Imaging of acute subarachnoid hemorrhage with a fluid-attenuated inversion recovery sequence in an animal model: Comparison with non-contrast-enhanced CT

Jr Woodcock, J. Short, H. M. Do, M. E. Jensen, David F Kallmes

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Abstract

BACKGROUND AND PURPOSE: Fluid-attenuated inversion recovery (FLAIR) MR imaging sequences have been previously described in the evaluation of acute subarachnoid hemorrhage (SAH) in human subjects and have demonstrated good sensitivity. The purpose of this study was to evaluate a FLAIR sequence in an animal model of SAH and to compare the results with those obtained with non-contrast-enhanced CT. METHODS: SAH was experimentally induced in 18 New Zealand rabbits by injecting autologous arterial blood into the subarachnoid space of the foramen magnum. Nine animals had high-volume (1-2 mL) injections, and nine animals had low-volume (0.2-0.5 mL) injections. Four control animals were injected with 0.5 mL of saline. The animals were imaged with a FLAIR sequence and standard CT 2-5 hours after injection. Gross pathologic evaluation of seven of the animals was performed. Four blinded readers independently evaluated the CT and FLAIR images for SAH and graded the probability of SAH on a scale of 1 to 5 (1 = no hemorrhage, 5 = definite hemorrhage). RESULTS: Overall, the sensitivity of FLAIR was 89%, and the sensitivity of CT was 39% (P < .01). In animals with a high volume of SAH, the sensitivity of FLAIR was 100%, and the sensitivity of CT was 56%. In animals with a low volume of SAH, the sensitivity of FLAIR was 78%, and the sensitivity of CT was 22%. The specificity of FLAIR in animals without SAH was 100%, and the specificity of CT was 100%. The average reader score for FLAIR was 3.8, and that for CT was 2.2 (P < .001). Reader scores for FLAIR were higher than those for CT in 94% (P < .01) of animals with SAH and in 25% of animals without SAH (P > .05). Seven animals underwent gross pathologic examination, and all had blood in the subarachnoid space around the brain stem. CONCLUSION: FLAIR was more sensitive than CT in the evaluation of acute SAH in this model, especially when a high volume of SAH was present. This study provides a model for further experimentation with MR imaging in the evaluation of SAH. These findings are consistent with those of current clinical literature, which show FLAIR to be an accurate MR sequence in the diagnosis of SAH.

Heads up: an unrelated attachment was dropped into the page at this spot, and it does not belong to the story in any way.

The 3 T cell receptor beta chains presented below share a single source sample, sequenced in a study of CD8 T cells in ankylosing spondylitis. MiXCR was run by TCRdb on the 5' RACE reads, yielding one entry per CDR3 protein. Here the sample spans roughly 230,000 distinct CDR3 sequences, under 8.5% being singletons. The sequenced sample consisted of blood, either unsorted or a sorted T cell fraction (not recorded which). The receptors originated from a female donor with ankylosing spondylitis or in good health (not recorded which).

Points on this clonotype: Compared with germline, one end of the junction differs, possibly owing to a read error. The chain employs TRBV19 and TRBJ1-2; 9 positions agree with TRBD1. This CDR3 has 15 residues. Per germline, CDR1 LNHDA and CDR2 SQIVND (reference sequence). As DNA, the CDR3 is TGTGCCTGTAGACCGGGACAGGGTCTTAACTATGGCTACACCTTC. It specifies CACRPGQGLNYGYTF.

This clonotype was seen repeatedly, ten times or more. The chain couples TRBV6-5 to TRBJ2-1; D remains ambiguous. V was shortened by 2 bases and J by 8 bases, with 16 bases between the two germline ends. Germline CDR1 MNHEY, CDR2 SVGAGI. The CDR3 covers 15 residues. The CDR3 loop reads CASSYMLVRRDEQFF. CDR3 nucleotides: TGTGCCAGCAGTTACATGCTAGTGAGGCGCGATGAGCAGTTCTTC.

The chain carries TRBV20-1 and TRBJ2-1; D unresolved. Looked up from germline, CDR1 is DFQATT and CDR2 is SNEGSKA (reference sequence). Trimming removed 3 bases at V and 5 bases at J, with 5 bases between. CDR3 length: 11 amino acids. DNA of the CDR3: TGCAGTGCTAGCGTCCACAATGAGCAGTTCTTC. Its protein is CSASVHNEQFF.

Original languageEnglish (US)
Pages (from-to)1698-1703
Number of pages6
JournalAmerican Journal of Neuroradiology
Volume22
Issue number9
StatePublished - 2001
Externally publishedYes

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Sequence Inversion
Subarachnoid Hemorrhage
Animal Models
Subarachnoid Space
Injections
Foramen Magnum
Hemorrhage
Brain Stem
Rabbits

ASJC Scopus subject areas

  • Clinical Neurology
  • Radiology Nuclear Medicine and imaging
  • Radiological and Ultrasound Technology

Cite this

Imaging of acute subarachnoid hemorrhage with a fluid-attenuated inversion recovery sequence in an animal model : Comparison with non-contrast-enhanced CT. / Woodcock, Jr; Short, J.; Do, H. M.; Jensen, M. E.; Kallmes, David F.

In: American Journal of Neuroradiology, Vol. 22, No. 9, 2001, p. 1698-1703.

Research output: Contribution to journalArticle

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title = "Imaging of acute subarachnoid hemorrhage with a fluid-attenuated inversion recovery sequence in an animal model: Comparison with non-contrast-enhanced CT",